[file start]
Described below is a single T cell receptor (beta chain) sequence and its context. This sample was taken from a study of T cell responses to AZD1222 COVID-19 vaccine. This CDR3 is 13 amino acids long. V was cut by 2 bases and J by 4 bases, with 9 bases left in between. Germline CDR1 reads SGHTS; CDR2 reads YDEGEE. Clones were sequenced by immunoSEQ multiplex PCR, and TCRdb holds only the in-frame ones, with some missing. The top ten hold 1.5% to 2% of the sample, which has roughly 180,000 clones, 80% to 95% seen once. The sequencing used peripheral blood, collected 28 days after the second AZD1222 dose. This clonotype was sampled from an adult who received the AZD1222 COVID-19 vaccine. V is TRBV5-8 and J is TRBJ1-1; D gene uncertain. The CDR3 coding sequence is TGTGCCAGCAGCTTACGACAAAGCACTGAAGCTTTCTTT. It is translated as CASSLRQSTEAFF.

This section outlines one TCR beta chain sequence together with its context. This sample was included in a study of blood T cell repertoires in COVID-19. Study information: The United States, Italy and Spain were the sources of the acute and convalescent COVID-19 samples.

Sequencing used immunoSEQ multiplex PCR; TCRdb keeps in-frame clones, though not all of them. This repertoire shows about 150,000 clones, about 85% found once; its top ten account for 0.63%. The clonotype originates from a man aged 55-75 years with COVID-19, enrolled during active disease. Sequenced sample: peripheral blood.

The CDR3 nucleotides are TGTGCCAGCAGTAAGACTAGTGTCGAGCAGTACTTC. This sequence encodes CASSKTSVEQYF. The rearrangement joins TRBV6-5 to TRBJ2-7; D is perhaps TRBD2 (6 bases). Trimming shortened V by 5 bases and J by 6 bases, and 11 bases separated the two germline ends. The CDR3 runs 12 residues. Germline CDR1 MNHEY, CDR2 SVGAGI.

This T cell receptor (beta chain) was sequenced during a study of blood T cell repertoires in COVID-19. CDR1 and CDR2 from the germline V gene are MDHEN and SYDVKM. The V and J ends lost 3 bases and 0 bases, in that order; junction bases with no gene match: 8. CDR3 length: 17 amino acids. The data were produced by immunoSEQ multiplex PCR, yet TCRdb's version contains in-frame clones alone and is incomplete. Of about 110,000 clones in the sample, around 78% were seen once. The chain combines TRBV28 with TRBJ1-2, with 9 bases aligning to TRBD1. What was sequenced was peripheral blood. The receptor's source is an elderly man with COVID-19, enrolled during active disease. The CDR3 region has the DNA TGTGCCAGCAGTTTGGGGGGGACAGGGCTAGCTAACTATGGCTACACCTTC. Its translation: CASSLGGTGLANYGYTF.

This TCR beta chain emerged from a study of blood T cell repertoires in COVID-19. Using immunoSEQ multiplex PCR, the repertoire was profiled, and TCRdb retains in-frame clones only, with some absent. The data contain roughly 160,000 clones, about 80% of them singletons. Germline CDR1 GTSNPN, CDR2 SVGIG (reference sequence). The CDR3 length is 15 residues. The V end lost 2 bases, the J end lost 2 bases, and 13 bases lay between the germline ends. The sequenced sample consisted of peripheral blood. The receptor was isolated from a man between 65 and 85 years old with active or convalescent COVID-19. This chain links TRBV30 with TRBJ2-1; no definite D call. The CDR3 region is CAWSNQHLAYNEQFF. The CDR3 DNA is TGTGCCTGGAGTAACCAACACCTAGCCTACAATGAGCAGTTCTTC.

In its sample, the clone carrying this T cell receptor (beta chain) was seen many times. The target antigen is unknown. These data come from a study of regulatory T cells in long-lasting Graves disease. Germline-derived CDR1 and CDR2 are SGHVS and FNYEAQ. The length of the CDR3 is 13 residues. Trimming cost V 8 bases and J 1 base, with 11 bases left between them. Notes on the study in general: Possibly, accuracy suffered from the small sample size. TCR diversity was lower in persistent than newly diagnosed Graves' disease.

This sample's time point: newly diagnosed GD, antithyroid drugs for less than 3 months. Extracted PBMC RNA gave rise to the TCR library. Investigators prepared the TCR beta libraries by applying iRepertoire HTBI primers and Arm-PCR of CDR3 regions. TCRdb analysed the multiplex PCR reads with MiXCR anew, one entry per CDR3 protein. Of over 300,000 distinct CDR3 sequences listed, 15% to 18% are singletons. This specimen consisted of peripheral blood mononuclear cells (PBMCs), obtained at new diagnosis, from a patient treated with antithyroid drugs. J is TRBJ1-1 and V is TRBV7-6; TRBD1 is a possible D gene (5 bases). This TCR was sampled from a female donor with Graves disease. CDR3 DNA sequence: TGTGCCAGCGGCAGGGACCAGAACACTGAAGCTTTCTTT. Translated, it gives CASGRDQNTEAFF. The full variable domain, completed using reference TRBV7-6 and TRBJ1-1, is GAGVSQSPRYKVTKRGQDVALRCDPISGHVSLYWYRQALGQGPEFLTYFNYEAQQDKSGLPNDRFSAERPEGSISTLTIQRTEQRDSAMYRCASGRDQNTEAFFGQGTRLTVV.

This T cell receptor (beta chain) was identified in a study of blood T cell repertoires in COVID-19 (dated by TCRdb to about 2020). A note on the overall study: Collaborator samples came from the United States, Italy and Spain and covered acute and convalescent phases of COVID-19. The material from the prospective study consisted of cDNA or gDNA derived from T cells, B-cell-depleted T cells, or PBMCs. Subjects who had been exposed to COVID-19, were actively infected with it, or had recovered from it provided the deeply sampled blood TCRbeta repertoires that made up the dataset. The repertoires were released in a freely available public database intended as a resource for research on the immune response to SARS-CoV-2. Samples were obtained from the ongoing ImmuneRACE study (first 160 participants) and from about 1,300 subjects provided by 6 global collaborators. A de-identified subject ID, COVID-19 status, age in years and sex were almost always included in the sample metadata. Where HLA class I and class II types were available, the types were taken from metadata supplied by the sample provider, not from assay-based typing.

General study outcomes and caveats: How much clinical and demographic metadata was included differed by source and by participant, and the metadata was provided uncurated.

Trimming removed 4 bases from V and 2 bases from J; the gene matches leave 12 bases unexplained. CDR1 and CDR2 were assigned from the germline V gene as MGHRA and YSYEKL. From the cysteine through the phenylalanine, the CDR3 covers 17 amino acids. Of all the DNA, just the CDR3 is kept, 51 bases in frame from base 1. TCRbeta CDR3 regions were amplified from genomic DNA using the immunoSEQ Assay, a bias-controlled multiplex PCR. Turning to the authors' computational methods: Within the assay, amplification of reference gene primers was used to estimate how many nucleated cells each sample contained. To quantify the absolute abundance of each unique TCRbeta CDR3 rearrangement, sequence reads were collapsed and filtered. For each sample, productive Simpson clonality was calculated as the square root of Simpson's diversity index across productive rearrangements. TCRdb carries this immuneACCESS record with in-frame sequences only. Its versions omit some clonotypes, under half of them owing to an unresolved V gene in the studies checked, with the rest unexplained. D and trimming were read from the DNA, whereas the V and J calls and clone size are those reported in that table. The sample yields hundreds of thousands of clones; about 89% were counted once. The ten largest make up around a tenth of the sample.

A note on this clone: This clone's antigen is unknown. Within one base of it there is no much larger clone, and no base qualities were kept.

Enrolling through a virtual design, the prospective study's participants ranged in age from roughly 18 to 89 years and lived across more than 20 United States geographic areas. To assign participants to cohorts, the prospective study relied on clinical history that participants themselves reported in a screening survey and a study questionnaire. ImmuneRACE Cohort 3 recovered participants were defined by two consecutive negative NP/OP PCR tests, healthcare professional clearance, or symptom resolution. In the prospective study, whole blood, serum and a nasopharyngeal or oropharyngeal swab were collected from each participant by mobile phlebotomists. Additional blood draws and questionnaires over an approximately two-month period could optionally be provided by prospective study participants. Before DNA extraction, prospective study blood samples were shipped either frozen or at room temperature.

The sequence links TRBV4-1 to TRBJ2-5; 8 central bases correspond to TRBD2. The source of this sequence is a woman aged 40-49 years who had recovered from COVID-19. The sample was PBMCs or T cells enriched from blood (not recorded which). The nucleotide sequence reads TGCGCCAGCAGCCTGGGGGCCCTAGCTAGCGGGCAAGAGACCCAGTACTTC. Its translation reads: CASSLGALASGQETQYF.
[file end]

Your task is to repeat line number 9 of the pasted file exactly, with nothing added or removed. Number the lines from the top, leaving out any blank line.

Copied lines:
This T cell receptor (beta chain) was identified in a study of blood T cell repertoires in COVID-19 (dated by TCRdb to about 2020). A note on the overall study: Collaborator samples came from the United States, Italy and Spain and covered acute and convalescent phases of COVID-19. The material from the prospective study consisted of cDNA or gDNA derived from T cells, B-cell-depleted T cells, or PBMCs. Subjects who had been exposed to COVID-19, were actively infected with it, or had recovered from it provided the deeply sampled blood TCRbeta repertoires that made up the dataset. The repertoires were released in a freely available public database intended as a resource for research on the immune response to SARS-CoV-2. Samples were obtained from the ongoing ImmuneRACE study (first 160 participants) and from about 1,300 subjects provided by 6 global collaborators. A de-identified subject ID, COVID-19 status, age in years and sex were almost always included in the sample metadata. Where HLA class I and class II types were available, the types were taken from metadata supplied by the sample provider, not from assay-based typing.